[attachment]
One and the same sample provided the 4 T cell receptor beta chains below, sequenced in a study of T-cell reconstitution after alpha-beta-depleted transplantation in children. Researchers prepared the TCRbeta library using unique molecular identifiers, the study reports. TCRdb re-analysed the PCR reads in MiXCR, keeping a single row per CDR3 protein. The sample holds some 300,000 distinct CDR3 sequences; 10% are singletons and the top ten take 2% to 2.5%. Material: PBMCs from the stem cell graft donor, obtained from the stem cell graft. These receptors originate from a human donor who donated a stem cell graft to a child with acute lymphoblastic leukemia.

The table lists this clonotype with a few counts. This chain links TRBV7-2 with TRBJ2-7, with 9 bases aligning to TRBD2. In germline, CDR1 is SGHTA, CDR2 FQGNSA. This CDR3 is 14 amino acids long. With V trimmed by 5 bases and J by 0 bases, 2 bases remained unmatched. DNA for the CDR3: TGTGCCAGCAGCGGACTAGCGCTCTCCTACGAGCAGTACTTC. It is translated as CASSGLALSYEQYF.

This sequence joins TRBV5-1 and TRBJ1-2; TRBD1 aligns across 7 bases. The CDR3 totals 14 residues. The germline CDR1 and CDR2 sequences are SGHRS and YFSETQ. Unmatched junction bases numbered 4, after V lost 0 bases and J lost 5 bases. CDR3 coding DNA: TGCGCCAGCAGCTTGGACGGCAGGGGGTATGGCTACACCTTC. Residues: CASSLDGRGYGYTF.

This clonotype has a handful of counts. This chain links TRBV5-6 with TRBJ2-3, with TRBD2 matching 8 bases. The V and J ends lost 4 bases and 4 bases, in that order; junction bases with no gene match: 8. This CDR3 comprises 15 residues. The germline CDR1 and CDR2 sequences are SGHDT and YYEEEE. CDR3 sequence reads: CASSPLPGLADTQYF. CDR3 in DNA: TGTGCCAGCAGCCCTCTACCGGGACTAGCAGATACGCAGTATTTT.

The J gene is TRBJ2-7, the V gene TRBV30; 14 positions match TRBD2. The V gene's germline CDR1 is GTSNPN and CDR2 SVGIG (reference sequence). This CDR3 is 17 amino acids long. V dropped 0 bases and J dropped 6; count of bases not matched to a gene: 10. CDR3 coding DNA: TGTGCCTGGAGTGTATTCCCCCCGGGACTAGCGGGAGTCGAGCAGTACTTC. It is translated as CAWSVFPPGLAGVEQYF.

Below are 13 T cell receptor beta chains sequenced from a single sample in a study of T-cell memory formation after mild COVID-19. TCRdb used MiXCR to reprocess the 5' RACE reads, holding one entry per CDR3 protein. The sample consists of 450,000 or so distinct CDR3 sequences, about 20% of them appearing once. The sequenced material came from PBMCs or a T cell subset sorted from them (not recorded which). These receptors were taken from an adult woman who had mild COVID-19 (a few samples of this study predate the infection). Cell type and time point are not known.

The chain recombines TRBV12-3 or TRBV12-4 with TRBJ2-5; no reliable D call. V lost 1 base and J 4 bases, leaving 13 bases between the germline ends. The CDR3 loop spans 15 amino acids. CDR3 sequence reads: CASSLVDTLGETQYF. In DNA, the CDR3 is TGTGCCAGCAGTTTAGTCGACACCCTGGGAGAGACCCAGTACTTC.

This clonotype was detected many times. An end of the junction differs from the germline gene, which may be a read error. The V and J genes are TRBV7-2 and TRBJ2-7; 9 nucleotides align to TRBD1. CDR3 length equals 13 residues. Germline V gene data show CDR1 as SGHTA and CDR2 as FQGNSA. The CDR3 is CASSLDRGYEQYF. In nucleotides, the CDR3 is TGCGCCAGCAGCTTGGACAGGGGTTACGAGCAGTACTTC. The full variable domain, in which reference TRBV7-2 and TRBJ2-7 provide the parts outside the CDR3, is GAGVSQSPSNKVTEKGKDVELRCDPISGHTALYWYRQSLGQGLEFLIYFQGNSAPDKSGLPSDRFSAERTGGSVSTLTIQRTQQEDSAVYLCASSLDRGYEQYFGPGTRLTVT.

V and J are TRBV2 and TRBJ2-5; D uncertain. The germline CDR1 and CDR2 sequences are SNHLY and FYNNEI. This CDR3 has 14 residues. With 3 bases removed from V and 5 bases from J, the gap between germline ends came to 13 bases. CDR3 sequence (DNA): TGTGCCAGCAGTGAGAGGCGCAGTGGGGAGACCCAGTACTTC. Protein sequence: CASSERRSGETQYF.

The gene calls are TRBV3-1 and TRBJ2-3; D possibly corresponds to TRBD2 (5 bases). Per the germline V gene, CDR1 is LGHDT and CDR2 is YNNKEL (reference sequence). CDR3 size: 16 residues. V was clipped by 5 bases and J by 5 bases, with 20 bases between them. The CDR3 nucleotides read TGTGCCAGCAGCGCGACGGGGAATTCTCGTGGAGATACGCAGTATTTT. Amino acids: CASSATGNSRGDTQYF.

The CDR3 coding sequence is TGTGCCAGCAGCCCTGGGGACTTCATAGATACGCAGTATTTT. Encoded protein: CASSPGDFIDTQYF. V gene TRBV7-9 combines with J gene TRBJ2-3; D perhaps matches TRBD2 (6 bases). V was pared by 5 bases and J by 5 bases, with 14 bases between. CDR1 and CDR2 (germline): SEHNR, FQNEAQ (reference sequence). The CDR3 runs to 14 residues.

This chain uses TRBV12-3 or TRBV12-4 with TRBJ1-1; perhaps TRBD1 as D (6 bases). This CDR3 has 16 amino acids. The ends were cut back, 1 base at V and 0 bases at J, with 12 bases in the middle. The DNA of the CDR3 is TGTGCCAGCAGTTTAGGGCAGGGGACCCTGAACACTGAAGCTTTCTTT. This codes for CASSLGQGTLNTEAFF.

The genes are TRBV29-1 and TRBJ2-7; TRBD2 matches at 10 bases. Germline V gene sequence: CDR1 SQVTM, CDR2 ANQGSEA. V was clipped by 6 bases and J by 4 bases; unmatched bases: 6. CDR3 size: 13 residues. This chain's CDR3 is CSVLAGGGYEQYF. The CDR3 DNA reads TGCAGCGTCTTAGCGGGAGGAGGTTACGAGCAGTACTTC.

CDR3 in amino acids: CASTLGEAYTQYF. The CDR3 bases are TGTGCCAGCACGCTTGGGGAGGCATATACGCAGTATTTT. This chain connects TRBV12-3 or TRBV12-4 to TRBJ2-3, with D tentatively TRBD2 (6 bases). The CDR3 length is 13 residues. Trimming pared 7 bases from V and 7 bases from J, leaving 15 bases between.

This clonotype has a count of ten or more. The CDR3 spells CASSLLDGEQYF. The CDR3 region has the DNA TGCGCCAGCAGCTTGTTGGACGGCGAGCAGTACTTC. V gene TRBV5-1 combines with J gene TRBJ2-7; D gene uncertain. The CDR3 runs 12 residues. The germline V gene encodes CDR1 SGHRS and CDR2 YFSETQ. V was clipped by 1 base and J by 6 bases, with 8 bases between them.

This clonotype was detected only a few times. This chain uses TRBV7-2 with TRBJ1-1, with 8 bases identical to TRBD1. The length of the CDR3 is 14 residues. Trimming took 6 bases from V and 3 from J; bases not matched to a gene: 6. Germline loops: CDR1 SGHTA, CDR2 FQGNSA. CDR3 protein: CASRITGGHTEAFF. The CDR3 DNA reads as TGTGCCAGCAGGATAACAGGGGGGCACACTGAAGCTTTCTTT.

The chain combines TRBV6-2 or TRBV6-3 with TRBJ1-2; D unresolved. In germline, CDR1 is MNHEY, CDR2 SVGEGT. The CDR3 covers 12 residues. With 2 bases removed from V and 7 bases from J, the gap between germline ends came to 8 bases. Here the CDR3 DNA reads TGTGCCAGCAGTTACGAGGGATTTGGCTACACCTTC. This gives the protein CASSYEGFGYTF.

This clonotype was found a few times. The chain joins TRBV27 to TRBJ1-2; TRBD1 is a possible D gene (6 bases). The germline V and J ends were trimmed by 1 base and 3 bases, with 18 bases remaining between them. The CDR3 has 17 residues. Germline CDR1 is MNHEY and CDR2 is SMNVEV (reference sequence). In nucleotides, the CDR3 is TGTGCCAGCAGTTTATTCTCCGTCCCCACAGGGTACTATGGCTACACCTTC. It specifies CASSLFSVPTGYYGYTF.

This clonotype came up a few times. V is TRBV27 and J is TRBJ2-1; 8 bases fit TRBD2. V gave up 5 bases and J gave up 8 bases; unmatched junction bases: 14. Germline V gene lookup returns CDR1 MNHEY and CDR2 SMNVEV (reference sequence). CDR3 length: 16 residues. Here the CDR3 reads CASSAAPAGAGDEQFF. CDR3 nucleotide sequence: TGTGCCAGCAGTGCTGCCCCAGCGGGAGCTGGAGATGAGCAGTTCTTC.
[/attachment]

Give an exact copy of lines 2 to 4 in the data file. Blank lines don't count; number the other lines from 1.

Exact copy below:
The table lists this clonotype with a few counts. This chain links TRBV7-2 with TRBJ2-7, with 9 bases aligning to TRBD2. In germline, CDR1 is SGHTA, CDR2 FQGNSA. This CDR3 is 14 amino acids long. With V trimmed by 5 bases and J by 0 bases, 2 bases remained unmatched. DNA for the CDR3: TGTGCCAGCAGCGGACTAGCGCTCTCCTACGAGCAGTACTTC. It is translated as CASSGLALSYEQYF.

This sequence joins TRBV5-1 and TRBJ1-2; TRBD1 aligns across 7 bases. The CDR3 totals 14 residues. The germline CDR1 and CDR2 sequences are SGHRS and YFSETQ. Unmatched junction bases numbered 4, after V lost 0 bases and J lost 5 bases. CDR3 coding DNA: TGCGCCAGCAGCTTGGACGGCAGGGGGTATGGCTACACCTTC. Residues: CASSLDGRGYGYTF.

This clonotype has a handful of counts. This chain links TRBV5-6 with TRBJ2-3, with TRBD2 matching 8 bases. The V and J ends lost 4 bases and 4 bases, in that order; junction bases with no gene match: 8. This CDR3 comprises 15 residues. The germline CDR1 and CDR2 sequences are SGHDT and YYEEEE. CDR3 sequence reads: CASSPLPGLADTQYF. CDR3 in DNA: TGTGCCAGCAGCCCTCTACCGGGACTAGCAGATACGCAGTATTTT.